Cross-section of human eye, with choroid labeled at top.

Interior of anterior half of bulb of eye. (Choroid labeled at right, second from the bottom.)
Artery short posterior ciliary arteries, long posterior ciliary arteries
Latin choroidea
MeSH A09.371.894.223
TA A15.2.03.002
FMA 58298

Anatomical terminology

The choroid, also known as the choroidea or choroid coat, is the vascular layer of the eye, containing connective tissue, and lying between the retina and the sclera. The human choroid is thickest at the far extreme rear of the eye (at 0.2 mm), while in the outlying areas it narrows to 0.1 mm.[1] The choroid provides oxygen and nourishment to the outer layers of the retina. Along with the ciliary body and iris, the choroid forms the uveal tract.

The structure of the choroid is generally divided into four layers (classified in order of furthest away from the retina to closest):

Blood supply

There are two circulations of the eye: the retinal (in the retina) and uveal, supplied in humans by posterior ciliary arteries, originating from the ophthalmic artery. The arteries of the uveal circulation, supplying the uvea and outer and middle layers of the retina, are branches of the ophthalmic artery and enter the eyeball without passing with the optic nerve. The retinal circulation, on the other hand, derives its circulation from the central retinal artery, also a branch of the ophthalmic artery, but passing in conjunction with the optic nerve.[2] They are branching in a segmental distribution to the end arterioles and not anastomoses. This is clinically significant for diseases affecting choroidal blood supply. The macula responsible for central vision and the anterior part of the optic nerve are dependent on choroidal blood supply.[3]

In bony fish

Teleosts bear a body of capillary adjacent to the optic nerve called the choroidal gland. Though its function is not known, it is believed to be a supplemental oxygen carrier.[4]


Melanin a dark colured pigment, helps the choroid limit uncontrolled reflection within the eye that would potentially result in the perception of confusing images. In humans and most other primates, melanin occurs throughout the choroid. In albino humans, frequently melanin is absent and vision is low. In many animals, however, the partial absence of melanin contributes to superior night vision. In these animals, melanin is absent from a section of the choroid and within that section a layer of highly reflective tissue, the tapetum lucidum, helps to collect light by reflecting it in a controlled manner. The uncontrolled reflection of light from dark choroid produces the photographic red-eye effect on photos, whereas the controlled reflection of light from the tapetum lucidum produces eyeshine (see Tapetum lucidum).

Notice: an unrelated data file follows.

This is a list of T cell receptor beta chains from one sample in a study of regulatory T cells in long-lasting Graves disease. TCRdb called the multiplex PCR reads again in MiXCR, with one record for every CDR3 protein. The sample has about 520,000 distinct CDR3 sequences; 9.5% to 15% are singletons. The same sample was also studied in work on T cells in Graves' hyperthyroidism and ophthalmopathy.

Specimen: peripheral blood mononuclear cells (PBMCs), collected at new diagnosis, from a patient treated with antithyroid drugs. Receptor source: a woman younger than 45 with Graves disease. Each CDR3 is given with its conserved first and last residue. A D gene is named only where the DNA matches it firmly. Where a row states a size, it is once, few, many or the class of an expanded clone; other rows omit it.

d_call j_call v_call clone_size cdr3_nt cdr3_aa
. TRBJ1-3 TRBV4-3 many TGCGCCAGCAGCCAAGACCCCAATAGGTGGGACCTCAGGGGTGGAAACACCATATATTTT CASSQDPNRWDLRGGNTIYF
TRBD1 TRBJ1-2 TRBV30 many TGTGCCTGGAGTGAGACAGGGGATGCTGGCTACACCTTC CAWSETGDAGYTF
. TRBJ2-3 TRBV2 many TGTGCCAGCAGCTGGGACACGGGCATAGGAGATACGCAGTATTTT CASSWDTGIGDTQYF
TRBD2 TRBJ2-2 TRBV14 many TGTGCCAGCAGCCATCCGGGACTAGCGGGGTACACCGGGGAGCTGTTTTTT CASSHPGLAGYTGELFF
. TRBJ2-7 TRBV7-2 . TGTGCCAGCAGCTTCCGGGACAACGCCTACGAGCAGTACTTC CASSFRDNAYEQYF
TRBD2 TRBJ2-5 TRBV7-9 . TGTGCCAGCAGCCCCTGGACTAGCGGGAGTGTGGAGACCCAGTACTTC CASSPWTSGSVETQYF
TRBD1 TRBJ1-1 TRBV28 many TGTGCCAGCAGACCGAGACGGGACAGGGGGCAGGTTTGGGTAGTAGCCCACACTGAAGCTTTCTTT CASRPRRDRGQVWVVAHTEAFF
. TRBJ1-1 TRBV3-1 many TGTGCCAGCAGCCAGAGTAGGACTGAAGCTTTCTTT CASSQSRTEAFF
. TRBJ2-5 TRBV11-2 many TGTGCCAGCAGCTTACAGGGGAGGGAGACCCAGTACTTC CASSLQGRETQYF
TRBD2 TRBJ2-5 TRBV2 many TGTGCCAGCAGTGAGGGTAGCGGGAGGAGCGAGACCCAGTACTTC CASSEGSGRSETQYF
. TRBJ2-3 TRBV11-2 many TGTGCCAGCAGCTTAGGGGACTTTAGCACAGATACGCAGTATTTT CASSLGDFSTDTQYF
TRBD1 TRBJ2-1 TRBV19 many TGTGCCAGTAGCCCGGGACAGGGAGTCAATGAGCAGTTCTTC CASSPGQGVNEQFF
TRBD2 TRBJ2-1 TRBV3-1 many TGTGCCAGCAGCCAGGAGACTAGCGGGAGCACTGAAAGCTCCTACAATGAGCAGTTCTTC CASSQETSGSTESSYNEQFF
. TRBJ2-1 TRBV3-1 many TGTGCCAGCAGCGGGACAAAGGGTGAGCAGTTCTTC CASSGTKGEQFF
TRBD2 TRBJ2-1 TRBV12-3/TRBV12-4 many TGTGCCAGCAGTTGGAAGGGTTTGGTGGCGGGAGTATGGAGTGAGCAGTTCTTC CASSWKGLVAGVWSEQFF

See also

Additional images


  1. 1 2 3 4 5 MRCOphth Sacs questions
  2. "Sensory Reception: Human Vision: Structure and function of the Human Eye" vol. 27, p. 174 Encyclopaedia Britannica, 1987
  3. Hayreh S (Nov 1975). "Segmental nature of the choroidal vasculature". Br J Ophthalmol. 59 (11): 631–48. doi:10.1136/bjo.59.11.631. PMC 1017426Freely accessible. PMID 812547.
  4. "Eye (Vertebrate)" McGraw-Hill Encyclopedia of Science and Technology, vol. 6, 2007.

External links

This article is issued from Wikipedia - version of the 6/1/2016. The text is available under the Creative Commons Attribution/Share Alike but additional terms may apply for the media files.